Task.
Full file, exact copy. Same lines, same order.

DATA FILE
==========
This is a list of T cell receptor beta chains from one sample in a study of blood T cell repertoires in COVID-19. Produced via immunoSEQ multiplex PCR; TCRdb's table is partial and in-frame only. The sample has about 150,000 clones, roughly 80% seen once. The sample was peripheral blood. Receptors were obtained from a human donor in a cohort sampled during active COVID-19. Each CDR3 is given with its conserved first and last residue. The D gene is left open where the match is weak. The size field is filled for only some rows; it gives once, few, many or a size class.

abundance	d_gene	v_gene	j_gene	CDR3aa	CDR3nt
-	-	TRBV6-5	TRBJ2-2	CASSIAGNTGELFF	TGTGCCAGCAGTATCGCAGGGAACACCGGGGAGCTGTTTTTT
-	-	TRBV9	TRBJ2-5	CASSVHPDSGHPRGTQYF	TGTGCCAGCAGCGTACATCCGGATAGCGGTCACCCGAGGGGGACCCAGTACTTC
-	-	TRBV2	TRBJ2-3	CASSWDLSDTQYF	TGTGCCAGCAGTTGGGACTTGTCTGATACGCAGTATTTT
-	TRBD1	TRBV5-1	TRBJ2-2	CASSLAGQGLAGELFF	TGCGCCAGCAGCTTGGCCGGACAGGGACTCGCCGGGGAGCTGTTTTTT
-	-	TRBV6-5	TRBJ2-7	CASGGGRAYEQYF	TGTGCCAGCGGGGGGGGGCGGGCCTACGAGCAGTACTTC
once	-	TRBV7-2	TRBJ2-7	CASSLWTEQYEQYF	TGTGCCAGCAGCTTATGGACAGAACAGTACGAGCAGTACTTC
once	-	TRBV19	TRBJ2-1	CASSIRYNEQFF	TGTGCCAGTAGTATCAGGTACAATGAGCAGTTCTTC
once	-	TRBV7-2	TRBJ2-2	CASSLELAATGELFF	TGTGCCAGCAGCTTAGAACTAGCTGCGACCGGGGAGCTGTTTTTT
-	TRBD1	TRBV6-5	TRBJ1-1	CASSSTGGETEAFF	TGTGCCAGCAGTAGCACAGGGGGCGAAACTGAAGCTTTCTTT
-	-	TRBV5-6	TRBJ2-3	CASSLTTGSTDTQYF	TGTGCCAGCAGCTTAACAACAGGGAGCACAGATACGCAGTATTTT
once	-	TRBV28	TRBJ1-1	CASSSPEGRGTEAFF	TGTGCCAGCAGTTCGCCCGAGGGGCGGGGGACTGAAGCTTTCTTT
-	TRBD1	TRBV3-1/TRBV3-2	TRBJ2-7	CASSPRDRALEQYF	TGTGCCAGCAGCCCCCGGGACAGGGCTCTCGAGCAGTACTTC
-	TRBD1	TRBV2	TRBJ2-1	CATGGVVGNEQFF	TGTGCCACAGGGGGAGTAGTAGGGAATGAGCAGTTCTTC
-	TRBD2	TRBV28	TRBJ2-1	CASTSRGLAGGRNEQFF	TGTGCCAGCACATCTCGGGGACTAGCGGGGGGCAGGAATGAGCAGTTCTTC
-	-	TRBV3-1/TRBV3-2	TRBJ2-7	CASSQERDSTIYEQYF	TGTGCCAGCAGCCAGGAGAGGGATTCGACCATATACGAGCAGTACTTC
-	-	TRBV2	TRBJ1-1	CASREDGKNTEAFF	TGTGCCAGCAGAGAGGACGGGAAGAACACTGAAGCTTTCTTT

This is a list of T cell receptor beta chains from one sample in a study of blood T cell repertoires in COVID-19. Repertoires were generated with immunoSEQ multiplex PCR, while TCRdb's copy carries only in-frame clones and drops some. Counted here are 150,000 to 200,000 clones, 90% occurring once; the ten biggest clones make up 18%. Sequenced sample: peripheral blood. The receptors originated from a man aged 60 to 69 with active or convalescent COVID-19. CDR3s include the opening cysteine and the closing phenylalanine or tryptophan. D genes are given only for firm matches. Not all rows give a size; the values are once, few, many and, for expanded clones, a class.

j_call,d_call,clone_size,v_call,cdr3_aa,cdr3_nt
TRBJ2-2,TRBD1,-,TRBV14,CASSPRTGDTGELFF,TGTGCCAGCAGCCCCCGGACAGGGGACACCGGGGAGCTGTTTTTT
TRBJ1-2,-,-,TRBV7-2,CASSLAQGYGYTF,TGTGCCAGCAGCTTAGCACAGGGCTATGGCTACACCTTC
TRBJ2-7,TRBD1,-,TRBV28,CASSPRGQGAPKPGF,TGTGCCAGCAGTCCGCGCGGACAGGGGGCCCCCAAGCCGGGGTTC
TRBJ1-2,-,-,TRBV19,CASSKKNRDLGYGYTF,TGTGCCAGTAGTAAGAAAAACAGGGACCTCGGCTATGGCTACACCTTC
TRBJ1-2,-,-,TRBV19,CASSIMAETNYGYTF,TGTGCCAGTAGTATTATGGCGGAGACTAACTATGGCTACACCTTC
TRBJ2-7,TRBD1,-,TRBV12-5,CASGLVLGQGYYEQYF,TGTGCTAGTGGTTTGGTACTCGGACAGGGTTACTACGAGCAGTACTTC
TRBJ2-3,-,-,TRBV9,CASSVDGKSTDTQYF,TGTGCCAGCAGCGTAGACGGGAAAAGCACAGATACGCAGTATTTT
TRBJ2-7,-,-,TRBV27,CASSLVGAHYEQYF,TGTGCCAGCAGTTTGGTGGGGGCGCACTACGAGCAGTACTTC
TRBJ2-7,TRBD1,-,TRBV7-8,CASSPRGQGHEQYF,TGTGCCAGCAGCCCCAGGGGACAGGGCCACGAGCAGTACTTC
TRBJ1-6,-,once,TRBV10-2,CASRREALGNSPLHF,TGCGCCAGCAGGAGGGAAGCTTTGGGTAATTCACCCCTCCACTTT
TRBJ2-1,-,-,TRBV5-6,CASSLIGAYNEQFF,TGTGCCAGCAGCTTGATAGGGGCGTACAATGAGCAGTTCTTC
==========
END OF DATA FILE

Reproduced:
This is a list of T cell receptor beta chains from one sample in a study of blood T cell repertoires in COVID-19. Produced via immunoSEQ multiplex PCR; TCRdb's table is partial and in-frame only. The sample has about 150,000 clones, roughly 80% seen once. The sample was peripheral blood. Receptors were obtained from a human donor in a cohort sampled during active COVID-19. Each CDR3 is given with its conserved first and last residue. The D gene is left open where the match is weak. The size field is filled for only some rows; it gives once, few, many or a size class.

abundance	d_gene	v_gene	j_gene	CDR3aa	CDR3nt
-	-	TRBV6-5	TRBJ2-2	CASSIAGNTGELFF	TGTGCCAGCAGTATCGCAGGGAACACCGGGGAGCTGTTTTTT
-	-	TRBV9	TRBJ2-5	CASSVHPDSGHPRGTQYF	TGTGCCAGCAGCGTACATCCGGATAGCGGTCACCCGAGGGGGACCCAGTACTTC
-	-	TRBV2	TRBJ2-3	CASSWDLSDTQYF	TGTGCCAGCAGTTGGGACTTGTCTGATACGCAGTATTTT
-	TRBD1	TRBV5-1	TRBJ2-2	CASSLAGQGLAGELFF	TGCGCCAGCAGCTTGGCCGGACAGGGACTCGCCGGGGAGCTGTTTTTT
-	-	TRBV6-5	TRBJ2-7	CASGGGRAYEQYF	TGTGCCAGCGGGGGGGGGCGGGCCTACGAGCAGTACTTC
once	-	TRBV7-2	TRBJ2-7	CASSLWTEQYEQYF	TGTGCCAGCAGCTTATGGACAGAACAGTACGAGCAGTACTTC
once	-	TRBV19	TRBJ2-1	CASSIRYNEQFF	TGTGCCAGTAGTATCAGGTACAATGAGCAGTTCTTC
once	-	TRBV7-2	TRBJ2-2	CASSLELAATGELFF	TGTGCCAGCAGCTTAGAACTAGCTGCGACCGGGGAGCTGTTTTTT
-	TRBD1	TRBV6-5	TRBJ1-1	CASSSTGGETEAFF	TGTGCCAGCAGTAGCACAGGGGGCGAAACTGAAGCTTTCTTT
-	-	TRBV5-6	TRBJ2-3	CASSLTTGSTDTQYF	TGTGCCAGCAGCTTAACAACAGGGAGCACAGATACGCAGTATTTT
once	-	TRBV28	TRBJ1-1	CASSSPEGRGTEAFF	TGTGCCAGCAGTTCGCCCGAGGGGCGGGGGACTGAAGCTTTCTTT
-	TRBD1	TRBV3-1/TRBV3-2	TRBJ2-7	CASSPRDRALEQYF	TGTGCCAGCAGCCCCCGGGACAGGGCTCTCGAGCAGTACTTC
-	TRBD1	TRBV2	TRBJ2-1	CATGGVVGNEQFF	TGTGCCACAGGGGGAGTAGTAGGGAATGAGCAGTTCTTC
-	TRBD2	TRBV28	TRBJ2-1	CASTSRGLAGGRNEQFF	TGTGCCAGCACATCTCGGGGACTAGCGGGGGGCAGGAATGAGCAGTTCTTC
-	-	TRBV3-1/TRBV3-2	TRBJ2-7	CASSQERDSTIYEQYF	TGTGCCAGCAGCCAGGAGAGGGATTCGACCATATACGAGCAGTACTTC
-	-	TRBV2	TRBJ1-1	CASREDGKNTEAFF	TGTGCCAGCAGAGAGGACGGGAAGAACACTGAAGCTTTCTTT

This is a list of T cell receptor beta chains from one sample in a study of blood T cell repertoires in COVID-19. Repertoires were generated with immunoSEQ multiplex PCR, while TCRdb's copy carries only in-frame clones and drops some. Counted here are 150,000 to 200,000 clones, 90% occurring once; the ten biggest clones make up 18%. Sequenced sample: peripheral blood. The receptors originated from a man aged 60 to 69 with active or convalescent COVID-19. CDR3s include the opening cysteine and the closing phenylalanine or tryptophan. D genes are given only for firm matches. Not all rows give a size; the values are once, few, many and, for expanded clones, a class.

j_call,d_call,clone_size,v_call,cdr3_aa,cdr3_nt
TRBJ2-2,TRBD1,-,TRBV14,CASSPRTGDTGELFF,TGTGCCAGCAGCCCCCGGACAGGGGACACCGGGGAGCTGTTTTTT
TRBJ1-2,-,-,TRBV7-2,CASSLAQGYGYTF,TGTGCCAGCAGCTTAGCACAGGGCTATGGCTACACCTTC
TRBJ2-7,TRBD1,-,TRBV28,CASSPRGQGAPKPGF,TGTGCCAGCAGTCCGCGCGGACAGGGGGCCCCCAAGCCGGGGTTC
TRBJ1-2,-,-,TRBV19,CASSKKNRDLGYGYTF,TGTGCCAGTAGTAAGAAAAACAGGGACCTCGGCTATGGCTACACCTTC
TRBJ1-2,-,-,TRBV19,CASSIMAETNYGYTF,TGTGCCAGTAGTATTATGGCGGAGACTAACTATGGCTACACCTTC
TRBJ2-7,TRBD1,-,TRBV12-5,CASGLVLGQGYYEQYF,TGTGCTAGTGGTTTGGTACTCGGACAGGGTTACTACGAGCAGTACTTC
TRBJ2-3,-,-,TRBV9,CASSVDGKSTDTQYF,TGTGCCAGCAGCGTAGACGGGAAAAGCACAGATACGCAGTATTTT
TRBJ2-7,-,-,TRBV27,CASSLVGAHYEQYF,TGTGCCAGCAGTTTGGTGGGGGCGCACTACGAGCAGTACTTC
TRBJ2-7,TRBD1,-,TRBV7-8,CASSPRGQGHEQYF,TGTGCCAGCAGCCCCAGGGGACAGGGCCACGAGCAGTACTTC
TRBJ1-6,-,once,TRBV10-2,CASRREALGNSPLHF,TGCGCCAGCAGGAGGGAAGCTTTGGGTAATTCACCCCTCCACTTT
TRBJ2-1,-,-,TRBV5-6,CASSLIGAYNEQFF,TGTGCCAGCAGCTTGATAGGGGCGTACAATGAGCAGTTCTTC